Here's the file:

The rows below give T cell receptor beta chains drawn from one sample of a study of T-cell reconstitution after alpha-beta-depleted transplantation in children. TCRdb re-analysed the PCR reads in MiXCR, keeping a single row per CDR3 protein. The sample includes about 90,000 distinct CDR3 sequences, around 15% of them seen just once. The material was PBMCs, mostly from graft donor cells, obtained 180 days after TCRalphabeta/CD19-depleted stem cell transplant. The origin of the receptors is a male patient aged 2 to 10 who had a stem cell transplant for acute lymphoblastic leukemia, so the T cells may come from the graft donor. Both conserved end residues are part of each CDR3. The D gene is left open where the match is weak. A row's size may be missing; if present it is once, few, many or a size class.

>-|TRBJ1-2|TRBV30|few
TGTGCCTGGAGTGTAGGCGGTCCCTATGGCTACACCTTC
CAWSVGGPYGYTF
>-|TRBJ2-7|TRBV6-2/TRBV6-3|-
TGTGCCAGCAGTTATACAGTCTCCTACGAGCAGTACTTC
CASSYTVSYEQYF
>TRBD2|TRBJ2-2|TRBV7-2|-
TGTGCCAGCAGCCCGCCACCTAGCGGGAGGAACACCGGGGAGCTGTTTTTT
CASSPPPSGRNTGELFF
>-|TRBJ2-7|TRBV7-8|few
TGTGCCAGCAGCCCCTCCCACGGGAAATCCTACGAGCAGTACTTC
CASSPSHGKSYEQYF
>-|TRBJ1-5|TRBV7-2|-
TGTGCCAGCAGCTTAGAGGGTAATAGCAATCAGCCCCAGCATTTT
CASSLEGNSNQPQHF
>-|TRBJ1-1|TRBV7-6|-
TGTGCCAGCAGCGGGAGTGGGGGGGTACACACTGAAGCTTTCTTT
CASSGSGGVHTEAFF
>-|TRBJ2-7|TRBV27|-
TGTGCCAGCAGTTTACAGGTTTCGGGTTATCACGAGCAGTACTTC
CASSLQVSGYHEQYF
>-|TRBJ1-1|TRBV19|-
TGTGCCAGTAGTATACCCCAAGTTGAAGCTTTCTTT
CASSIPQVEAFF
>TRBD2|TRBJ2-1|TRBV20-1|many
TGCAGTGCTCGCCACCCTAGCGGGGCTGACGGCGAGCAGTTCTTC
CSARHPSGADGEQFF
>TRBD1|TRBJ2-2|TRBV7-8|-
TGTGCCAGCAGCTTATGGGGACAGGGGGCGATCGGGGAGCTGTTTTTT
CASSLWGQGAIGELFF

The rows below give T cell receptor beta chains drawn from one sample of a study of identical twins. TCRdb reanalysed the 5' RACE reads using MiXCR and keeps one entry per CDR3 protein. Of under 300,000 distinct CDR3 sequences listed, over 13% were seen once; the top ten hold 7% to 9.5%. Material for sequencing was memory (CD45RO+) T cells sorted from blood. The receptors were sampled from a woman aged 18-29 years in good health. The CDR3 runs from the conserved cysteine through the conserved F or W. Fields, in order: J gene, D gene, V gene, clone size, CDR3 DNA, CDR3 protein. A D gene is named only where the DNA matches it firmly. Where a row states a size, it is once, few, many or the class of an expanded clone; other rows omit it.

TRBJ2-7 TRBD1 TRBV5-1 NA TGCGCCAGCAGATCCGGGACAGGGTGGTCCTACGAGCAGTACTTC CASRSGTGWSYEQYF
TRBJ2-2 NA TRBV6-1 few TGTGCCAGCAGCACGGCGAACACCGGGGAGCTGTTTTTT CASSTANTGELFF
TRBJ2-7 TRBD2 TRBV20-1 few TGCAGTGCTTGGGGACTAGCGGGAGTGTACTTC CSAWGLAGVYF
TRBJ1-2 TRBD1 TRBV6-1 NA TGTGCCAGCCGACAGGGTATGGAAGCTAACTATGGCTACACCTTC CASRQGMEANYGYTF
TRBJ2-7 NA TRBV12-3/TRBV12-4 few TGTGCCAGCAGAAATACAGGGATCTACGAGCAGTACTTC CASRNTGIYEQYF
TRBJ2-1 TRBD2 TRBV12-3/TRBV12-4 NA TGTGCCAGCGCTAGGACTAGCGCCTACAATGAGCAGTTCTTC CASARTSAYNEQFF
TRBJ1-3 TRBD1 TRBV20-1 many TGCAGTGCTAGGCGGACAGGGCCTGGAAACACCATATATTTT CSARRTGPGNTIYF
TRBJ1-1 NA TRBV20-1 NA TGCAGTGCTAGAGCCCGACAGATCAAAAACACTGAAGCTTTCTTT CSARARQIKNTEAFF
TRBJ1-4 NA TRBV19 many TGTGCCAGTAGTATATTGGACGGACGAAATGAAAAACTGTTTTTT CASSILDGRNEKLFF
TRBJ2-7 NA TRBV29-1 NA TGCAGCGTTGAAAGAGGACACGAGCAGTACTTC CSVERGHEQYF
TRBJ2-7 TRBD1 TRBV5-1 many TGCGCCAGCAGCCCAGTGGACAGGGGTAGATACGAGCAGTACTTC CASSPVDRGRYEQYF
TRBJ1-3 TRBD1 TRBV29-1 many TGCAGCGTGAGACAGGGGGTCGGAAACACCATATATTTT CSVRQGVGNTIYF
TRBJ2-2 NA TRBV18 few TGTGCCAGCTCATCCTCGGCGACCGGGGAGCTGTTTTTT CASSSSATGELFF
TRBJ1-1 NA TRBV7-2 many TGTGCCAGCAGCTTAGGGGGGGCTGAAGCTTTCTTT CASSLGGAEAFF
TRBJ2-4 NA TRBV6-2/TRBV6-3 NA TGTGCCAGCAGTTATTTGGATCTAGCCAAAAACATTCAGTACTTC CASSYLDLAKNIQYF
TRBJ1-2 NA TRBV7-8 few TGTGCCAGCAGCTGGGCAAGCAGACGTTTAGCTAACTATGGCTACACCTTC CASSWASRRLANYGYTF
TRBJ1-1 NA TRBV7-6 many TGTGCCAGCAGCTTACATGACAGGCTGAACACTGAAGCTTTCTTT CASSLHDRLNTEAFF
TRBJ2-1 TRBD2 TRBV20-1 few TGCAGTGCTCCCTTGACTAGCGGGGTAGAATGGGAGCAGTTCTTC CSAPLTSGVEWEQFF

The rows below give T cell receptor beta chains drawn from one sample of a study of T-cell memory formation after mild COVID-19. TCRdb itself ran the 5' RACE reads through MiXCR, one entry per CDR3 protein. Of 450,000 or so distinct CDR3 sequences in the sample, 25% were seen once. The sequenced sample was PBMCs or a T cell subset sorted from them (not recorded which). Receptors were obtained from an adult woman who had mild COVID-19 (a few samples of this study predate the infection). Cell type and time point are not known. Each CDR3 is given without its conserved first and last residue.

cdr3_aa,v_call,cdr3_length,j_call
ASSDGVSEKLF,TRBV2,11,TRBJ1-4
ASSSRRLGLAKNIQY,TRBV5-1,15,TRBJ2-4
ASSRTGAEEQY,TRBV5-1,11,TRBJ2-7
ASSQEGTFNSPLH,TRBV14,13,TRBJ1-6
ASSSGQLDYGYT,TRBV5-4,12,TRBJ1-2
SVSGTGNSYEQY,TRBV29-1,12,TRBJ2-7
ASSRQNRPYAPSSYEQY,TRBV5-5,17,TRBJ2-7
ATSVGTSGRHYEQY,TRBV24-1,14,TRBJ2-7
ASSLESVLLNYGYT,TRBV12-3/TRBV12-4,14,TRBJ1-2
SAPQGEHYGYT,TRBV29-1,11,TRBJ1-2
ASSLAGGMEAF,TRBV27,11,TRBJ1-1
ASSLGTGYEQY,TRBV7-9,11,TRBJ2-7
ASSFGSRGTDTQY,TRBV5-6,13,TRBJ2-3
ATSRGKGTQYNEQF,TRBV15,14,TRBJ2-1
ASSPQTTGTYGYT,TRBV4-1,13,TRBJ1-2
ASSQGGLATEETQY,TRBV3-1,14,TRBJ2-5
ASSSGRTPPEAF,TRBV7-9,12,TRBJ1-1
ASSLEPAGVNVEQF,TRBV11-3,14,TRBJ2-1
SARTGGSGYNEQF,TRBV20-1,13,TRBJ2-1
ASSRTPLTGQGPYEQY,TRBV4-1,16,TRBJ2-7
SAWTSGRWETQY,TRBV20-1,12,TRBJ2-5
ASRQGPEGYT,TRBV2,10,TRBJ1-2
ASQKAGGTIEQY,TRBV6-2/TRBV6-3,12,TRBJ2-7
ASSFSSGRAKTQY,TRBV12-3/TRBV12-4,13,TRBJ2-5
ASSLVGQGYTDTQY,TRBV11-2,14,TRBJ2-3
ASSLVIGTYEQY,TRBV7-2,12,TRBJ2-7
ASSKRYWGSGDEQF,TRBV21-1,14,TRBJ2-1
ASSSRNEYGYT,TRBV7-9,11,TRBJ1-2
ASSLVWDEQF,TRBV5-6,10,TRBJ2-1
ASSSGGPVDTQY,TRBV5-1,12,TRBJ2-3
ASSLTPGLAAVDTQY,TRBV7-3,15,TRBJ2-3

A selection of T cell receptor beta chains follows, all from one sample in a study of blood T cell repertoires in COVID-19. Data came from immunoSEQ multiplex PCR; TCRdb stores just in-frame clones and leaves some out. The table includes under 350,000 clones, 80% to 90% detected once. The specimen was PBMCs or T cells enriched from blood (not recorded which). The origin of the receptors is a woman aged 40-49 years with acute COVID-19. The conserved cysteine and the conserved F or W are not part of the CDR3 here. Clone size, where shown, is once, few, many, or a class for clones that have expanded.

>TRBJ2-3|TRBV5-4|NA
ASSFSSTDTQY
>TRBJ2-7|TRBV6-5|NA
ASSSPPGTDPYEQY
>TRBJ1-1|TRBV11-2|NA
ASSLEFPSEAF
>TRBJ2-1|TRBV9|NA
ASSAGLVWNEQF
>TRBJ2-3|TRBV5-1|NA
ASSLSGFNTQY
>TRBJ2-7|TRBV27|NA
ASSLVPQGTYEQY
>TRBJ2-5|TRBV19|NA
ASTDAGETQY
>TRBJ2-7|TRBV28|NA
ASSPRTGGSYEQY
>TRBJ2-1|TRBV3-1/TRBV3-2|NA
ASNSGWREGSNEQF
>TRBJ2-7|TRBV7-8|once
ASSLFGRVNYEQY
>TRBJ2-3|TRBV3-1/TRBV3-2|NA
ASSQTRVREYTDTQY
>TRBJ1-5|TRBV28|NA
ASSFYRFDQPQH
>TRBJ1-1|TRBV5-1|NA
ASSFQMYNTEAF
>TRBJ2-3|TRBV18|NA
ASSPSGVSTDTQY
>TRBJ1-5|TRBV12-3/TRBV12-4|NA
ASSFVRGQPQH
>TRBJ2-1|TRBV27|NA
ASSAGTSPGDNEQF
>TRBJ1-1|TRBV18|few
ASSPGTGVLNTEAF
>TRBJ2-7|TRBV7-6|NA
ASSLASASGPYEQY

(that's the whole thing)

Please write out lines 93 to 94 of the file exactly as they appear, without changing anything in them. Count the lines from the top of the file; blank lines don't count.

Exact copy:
>TRBJ2-3|TRBV5-1|NA
ASSLSGFNTQY